Through the eyes of an outcast, I saw myself. Dejected and broken down by a society who did not appreciate me for me. My beauty was overlooked, my voice was not heard, my differences were attacked. Through the eyes of an outcast, I discovered how such an inspirational author suffered through hardships by failing to remain similar to other women. Through the eyes of an outcast, I discovered a monster who had experienced hatred for his differences come to life at the hands of the woman who was him. And I did not feel alone. Because it turns out, we are all monsters.

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16 thoughts on “through the eyes of an outcast

  1. Lexi,

    Thank you. All I can say after reading this phenomenal piece is thank you, from the bottom of my heart. I consider myself very blessed to be in your table group, and this post is a perfect illustration of why. Where I can get stuck in rationality, in science, in objectives, you view things through the lens of emotion, and your analyses have made me consider a whole new dimension to these texts and made me appreciate the value of Pathos. My biggest attachment in the novel was Victor, but this piece has made me consider just how much depth the monster holds. In addition, your analysis of Frankenstein from an autobiographical standpoint is something I have not seen, and it just makes me more fascinated with the amount of depth in this book.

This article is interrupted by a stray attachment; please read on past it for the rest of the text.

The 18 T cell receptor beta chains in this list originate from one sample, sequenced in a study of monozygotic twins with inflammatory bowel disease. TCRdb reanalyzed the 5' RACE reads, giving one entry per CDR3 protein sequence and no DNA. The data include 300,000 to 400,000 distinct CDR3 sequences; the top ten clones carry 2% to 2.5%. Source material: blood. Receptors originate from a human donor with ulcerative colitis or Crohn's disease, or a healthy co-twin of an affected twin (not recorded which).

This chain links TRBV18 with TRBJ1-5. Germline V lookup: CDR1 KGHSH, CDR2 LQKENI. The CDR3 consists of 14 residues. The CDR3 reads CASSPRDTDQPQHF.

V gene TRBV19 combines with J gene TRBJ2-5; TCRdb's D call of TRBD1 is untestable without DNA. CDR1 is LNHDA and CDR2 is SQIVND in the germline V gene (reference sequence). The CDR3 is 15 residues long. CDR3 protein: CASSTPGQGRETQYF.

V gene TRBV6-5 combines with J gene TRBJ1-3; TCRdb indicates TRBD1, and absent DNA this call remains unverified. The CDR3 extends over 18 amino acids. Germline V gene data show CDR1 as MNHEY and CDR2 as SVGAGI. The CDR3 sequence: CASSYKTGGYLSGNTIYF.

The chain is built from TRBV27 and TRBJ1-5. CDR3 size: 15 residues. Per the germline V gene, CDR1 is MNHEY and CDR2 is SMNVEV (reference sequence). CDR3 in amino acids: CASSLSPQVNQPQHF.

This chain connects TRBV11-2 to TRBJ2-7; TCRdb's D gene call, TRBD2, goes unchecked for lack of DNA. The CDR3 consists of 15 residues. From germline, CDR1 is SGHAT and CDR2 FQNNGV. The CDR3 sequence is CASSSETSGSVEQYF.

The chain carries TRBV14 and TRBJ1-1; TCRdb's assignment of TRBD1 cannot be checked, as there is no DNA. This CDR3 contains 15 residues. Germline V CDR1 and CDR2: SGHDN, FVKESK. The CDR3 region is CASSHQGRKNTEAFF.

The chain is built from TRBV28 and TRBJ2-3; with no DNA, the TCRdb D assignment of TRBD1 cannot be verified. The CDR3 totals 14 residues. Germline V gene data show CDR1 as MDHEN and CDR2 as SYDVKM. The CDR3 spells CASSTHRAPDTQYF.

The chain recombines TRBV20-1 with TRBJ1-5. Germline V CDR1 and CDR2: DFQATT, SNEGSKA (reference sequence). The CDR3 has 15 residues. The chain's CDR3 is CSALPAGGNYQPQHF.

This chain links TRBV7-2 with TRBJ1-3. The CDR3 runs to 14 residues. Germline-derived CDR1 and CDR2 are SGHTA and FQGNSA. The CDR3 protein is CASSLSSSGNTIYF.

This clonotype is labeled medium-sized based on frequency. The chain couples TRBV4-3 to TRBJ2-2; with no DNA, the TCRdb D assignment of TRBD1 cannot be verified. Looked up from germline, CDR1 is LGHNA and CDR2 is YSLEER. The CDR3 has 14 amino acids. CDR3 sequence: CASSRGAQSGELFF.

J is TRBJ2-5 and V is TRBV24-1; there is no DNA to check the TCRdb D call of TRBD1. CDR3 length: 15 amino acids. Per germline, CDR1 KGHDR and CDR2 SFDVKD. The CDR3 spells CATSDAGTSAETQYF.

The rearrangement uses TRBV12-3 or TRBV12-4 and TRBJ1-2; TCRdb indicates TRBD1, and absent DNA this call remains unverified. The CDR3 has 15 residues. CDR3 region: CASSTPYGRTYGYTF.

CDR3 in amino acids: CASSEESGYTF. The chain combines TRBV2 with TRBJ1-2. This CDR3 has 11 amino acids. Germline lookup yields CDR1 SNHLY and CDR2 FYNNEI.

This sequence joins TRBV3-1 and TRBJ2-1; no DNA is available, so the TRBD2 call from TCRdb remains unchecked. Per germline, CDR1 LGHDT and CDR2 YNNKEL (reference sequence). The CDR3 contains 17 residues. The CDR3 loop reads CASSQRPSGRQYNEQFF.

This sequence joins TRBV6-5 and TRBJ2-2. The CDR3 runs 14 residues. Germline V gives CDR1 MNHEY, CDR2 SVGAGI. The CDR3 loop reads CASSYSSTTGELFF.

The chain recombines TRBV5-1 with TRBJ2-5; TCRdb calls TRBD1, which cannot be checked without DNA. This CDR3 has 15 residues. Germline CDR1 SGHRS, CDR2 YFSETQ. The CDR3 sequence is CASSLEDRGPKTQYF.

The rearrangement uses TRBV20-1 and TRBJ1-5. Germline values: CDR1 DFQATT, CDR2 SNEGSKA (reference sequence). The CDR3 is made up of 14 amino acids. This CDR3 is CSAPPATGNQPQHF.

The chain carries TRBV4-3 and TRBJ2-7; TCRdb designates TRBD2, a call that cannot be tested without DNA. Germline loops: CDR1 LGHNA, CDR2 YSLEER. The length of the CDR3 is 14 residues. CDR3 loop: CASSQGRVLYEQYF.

I was honestly so wrapped up in my enjoyment of this piece that I forgot to look for any areas of growth, and I was hard pressed to find one. I can honestly say that I have nothing to say in terms of improvement. You took the advice you have received and married it to your own beautiful perspective, and if there are any major areas for improvement in this piece, I have yet to find them.